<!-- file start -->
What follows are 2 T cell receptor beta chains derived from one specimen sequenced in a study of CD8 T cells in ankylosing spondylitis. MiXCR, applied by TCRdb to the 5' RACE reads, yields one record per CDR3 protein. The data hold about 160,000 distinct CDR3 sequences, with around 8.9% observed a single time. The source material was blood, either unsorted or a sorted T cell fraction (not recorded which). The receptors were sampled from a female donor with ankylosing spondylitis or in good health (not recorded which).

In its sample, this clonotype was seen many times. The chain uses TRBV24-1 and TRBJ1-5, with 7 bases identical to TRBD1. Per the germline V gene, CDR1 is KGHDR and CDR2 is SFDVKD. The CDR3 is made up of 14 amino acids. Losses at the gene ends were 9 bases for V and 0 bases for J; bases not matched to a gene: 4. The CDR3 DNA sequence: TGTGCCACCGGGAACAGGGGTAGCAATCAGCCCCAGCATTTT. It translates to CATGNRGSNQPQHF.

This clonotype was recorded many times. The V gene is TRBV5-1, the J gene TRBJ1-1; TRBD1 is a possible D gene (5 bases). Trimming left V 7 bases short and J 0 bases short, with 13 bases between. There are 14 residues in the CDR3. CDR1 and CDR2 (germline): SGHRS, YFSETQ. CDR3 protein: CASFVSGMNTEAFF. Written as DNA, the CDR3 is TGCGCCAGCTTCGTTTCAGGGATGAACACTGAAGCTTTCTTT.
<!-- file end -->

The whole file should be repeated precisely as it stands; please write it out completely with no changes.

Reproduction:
What follows are 2 T cell receptor beta chains derived from one specimen sequenced in a study of CD8 T cells in ankylosing spondylitis. MiXCR, applied by TCRdb to the 5' RACE reads, yields one record per CDR3 protein. The data hold about 160,000 distinct CDR3 sequences, with around 8.9% observed a single time. The source material was blood, either unsorted or a sorted T cell fraction (not recorded which). The receptors were sampled from a female donor with ankylosing spondylitis or in good health (not recorded which).

In its sample, this clonotype was seen many times. The chain uses TRBV24-1 and TRBJ1-5, with 7 bases identical to TRBD1. Per the germline V gene, CDR1 is KGHDR and CDR2 is SFDVKD. The CDR3 is made up of 14 amino acids. Losses at the gene ends were 9 bases for V and 0 bases for J; bases not matched to a gene: 4. The CDR3 DNA sequence: TGTGCCACCGGGAACAGGGGTAGCAATCAGCCCCAGCATTTT. It translates to CATGNRGSNQPQHF.

This clonotype was recorded many times. The V gene is TRBV5-1, the J gene TRBJ1-1; TRBD1 is a possible D gene (5 bases). Trimming left V 7 bases short and J 0 bases short, with 13 bases between. There are 14 residues in the CDR3. CDR1 and CDR2 (germline): SGHRS, YFSETQ. CDR3 protein: CASFVSGMNTEAFF. Written as DNA, the CDR3 is TGCGCCAGCTTCGTTTCAGGGATGAACACTGAAGCTTTCTTT.